Welcome to the December 2006 edition of Mendel’s Garden, a blog carnival dedicated to genetics. Shake the snow off your boots, sit down by the crackling fire, and warm up with a beverage hot off the thermocycler. Together we’ll investigate how genes might affect our lives this holiday season…
We’re tempted to gorge on gingerbread and eggnog, but is eating too much going to kill us? After all, lab mice on low-calorie diets live longer than those who eat their fill. Over at Ouroboros, Chris Patil shows us some new research that offers hope for our hungry bellies: the lifespan of wild mice is unaffected by how much they eat. The phenomenon in lab mice could be a weird artifact of domestication, and we might be more like wild mice. If so, maybe it doesn’t matter how much we eat… or maybe it depends on our genes.
Visits from family and friends during the holidays are wonderful, but they can wear you out. Apparently the same thing happens to fruit flies. Coturnix at A Blog Around the Clock reports on a study showing that social interaction makes flies sleep more. Knocking out genes related to the senses and memory reduces this effect, suggesting that it’s the flies’ perception of other flies around them that makes them feel sleepy. So if the relatives are making you exhausted, just close your eyes and pretend they aren’t there.
You’re going to want to watch some movies while relaxing on your winter break, and here’s one that’s fun for the whole family: GrrlScientist at Living the Scientific Life presents an awesome video of a molecular dance called RNAi. Through computer technology, our ability to demonstrate subcellular processes has come a long way since the days when they had to use live hippies (warning: large file).
I have often wondered whether volant reindeer constitute an evolutionary lineage that is distinct from other cervids, or if the gene for flight is just segregating in certain populations of caribou. Jeremy at The Voltage Gate considers the whole concept of “subspecies,” and whether it’s a useful way of classifying genetic variation below the species level.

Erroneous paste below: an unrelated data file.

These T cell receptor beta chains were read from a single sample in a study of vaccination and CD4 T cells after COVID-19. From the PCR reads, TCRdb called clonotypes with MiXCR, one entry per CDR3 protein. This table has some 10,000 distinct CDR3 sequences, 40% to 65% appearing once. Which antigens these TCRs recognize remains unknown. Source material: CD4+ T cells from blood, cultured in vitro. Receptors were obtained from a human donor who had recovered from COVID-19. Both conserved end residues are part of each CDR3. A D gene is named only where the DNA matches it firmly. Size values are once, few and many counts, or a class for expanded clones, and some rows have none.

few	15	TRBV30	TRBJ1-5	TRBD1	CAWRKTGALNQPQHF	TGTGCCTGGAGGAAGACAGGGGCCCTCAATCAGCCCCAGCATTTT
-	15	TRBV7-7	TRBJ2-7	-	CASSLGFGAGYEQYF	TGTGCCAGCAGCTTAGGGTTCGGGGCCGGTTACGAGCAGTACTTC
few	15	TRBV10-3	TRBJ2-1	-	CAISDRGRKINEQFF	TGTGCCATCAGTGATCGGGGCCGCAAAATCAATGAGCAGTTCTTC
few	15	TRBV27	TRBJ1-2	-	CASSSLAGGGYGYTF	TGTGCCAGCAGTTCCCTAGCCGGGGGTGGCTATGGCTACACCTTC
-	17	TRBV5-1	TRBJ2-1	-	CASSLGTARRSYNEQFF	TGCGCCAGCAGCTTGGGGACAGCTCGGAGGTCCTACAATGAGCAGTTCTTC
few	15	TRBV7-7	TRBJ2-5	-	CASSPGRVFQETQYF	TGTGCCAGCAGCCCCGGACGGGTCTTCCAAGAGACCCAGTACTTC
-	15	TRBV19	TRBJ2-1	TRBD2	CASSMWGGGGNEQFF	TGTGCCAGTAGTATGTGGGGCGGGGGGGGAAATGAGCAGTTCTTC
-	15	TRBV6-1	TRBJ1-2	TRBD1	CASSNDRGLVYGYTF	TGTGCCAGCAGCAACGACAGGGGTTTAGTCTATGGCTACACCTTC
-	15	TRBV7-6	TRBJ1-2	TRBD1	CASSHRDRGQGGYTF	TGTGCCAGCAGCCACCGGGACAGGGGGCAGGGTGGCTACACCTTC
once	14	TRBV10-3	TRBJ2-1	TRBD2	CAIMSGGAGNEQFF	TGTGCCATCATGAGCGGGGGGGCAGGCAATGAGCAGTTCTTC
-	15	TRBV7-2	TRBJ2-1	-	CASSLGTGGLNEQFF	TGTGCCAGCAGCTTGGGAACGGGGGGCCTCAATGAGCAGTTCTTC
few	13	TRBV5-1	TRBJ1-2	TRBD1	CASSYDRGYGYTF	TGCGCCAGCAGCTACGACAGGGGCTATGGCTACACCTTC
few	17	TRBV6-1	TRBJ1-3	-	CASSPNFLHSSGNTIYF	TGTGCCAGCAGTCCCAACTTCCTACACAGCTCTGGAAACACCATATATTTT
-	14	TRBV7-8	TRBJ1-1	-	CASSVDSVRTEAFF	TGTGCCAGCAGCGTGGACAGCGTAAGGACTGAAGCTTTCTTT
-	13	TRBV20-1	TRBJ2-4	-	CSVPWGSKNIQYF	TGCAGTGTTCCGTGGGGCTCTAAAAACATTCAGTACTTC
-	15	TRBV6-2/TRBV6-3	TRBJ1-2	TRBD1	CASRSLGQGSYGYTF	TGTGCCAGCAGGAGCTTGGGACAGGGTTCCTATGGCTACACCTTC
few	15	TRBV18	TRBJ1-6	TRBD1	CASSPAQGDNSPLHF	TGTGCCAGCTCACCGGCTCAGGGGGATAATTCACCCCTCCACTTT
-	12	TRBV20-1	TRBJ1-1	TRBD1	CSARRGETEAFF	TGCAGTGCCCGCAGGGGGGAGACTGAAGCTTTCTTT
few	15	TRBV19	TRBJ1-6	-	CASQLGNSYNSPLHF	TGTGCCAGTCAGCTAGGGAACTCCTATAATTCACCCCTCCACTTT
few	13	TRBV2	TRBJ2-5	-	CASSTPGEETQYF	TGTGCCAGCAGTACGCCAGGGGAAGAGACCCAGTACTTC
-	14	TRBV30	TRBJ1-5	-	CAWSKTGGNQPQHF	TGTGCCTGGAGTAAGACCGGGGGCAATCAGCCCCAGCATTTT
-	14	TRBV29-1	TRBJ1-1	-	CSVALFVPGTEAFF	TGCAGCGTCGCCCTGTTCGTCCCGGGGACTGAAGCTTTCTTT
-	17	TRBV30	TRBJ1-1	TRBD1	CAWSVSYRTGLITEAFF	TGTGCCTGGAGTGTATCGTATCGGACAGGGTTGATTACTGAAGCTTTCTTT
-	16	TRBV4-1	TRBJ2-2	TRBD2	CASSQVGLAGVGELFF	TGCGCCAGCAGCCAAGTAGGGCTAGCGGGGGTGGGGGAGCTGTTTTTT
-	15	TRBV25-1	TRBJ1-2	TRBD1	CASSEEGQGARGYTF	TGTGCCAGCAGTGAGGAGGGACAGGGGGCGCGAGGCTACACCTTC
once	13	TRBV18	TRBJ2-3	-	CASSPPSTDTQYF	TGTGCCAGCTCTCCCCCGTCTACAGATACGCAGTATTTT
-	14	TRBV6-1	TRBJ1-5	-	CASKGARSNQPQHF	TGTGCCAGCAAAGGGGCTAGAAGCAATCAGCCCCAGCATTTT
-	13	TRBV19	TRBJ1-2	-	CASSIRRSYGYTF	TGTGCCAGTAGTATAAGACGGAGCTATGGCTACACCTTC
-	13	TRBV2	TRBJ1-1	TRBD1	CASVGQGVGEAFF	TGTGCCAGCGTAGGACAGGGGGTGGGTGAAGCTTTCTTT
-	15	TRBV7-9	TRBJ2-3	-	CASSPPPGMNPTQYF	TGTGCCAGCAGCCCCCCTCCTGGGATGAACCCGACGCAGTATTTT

Everyone loves presents, and you might still have to go shopping for all those people on your list. Hsien-Hsien Lei at Genetics and Health has amassed a catalog of DNA-themed gifts you can purchase for your loved ones. I especially like the DNA cartoons. Why must you never say “oops!” in a “DNA lab?” I guess the implication is that we’re constantly one tiny mistake away from accidentally unleashing a genetically modified monster on the world. I’ll try to be careful next time I do PCR.
Exchanging gifts is not thought to cause mutations. But what about exchanging chromosomal regions? Within the genome, polymorphism (variation) is correlated with the recombination rate (how often chromosomes swap genes). This pattern has long been attributed to natural selection. But could recombination-induced mutations be the explanation? RPM at Evolgen discusses how the answer might depend on whether you’re a human or a fly.
Once you’ve given your gifts, you can turn your attention to the more important business of getting your own gifts out of their wrapping paper and into your hands. Alex at The Daily Transcript explains how cells have more than one way of getting their mRNA out of their nuclear wrapper and into the cytoplasm. Thus, gene expression could potentially be regulated at this stage between transcription and translation.
Finally, the best thing you can do this holiday season is work towards that dream of “peace on Earth, goodwill to all.” I recently posted on how our species is even more genetically diverse than it may appear, due to variation in the number of copies of DNA segments. Let us extend our brotherly and sisterly love to people with genomes of all shapes and sizes.
Thus we conclude this month’s edition of Mendel’s Garden. You can visit Neurotopia in January for the next installment. If you’ve written a blog post about genetics, submit it to the next Mendel’s Garden using the carnival submision form. From all of us at Salamander Candy, we wish you a Merry Fitness and HapMap New Year.